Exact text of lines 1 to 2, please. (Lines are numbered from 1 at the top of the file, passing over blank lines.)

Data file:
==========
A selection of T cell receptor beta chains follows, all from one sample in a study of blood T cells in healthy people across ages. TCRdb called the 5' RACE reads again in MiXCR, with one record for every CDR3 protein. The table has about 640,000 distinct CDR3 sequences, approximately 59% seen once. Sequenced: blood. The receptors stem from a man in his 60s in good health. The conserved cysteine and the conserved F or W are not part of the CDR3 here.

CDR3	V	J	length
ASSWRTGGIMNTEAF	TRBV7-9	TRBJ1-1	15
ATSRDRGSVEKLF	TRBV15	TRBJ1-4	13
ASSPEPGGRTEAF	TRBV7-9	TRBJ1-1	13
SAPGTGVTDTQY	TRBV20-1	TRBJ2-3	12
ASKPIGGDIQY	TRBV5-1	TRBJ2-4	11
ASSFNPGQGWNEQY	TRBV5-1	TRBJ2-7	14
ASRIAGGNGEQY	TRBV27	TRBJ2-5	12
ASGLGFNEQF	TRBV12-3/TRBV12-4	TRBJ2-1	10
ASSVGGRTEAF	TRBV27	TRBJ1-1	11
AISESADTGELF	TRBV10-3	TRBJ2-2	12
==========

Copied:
A selection of T cell receptor beta chains follows, all from one sample in a study of blood T cells in healthy people across ages. TCRdb called the 5' RACE reads again in MiXCR, with one record for every CDR3 protein. The table has about 640,000 distinct CDR3 sequences, approximately 59% seen once. Sequenced: blood. The receptors stem from a man in his 60s in good health. The conserved cysteine and the conserved F or W are not part of the CDR3 here.

CDR3	V	J	length